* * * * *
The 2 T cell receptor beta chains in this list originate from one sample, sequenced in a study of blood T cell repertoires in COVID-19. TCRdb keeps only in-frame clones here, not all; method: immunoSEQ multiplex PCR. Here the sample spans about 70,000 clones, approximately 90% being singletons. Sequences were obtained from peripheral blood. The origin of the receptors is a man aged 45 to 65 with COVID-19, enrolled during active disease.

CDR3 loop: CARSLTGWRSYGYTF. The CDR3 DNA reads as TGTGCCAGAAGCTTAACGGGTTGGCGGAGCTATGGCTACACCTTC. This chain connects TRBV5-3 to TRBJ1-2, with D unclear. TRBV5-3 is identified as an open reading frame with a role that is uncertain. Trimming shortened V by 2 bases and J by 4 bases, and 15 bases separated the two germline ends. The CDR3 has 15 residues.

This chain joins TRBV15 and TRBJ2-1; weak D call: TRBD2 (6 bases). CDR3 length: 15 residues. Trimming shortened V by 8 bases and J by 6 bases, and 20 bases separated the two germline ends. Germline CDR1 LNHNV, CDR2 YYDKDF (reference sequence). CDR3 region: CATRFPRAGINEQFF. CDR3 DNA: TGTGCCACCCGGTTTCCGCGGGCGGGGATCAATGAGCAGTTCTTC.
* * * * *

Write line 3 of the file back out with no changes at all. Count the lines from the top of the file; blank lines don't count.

This chain joins TRBV15 and TRBJ2-1; weak D call: TRBD2 (6 bases). CDR3 length: 15 residues. Trimming shortened V by 8 bases and J by 6 bases, and 20 bases separated the two germline ends. Germline CDR1 LNHNV, CDR2 YYDKDF (reference sequence). CDR3 region: CATRFPRAGINEQFF. CDR3 DNA: TGTGCCACCCGGTTTCCGCGGGCGGGGATCAATGAGCAGTTCTTC.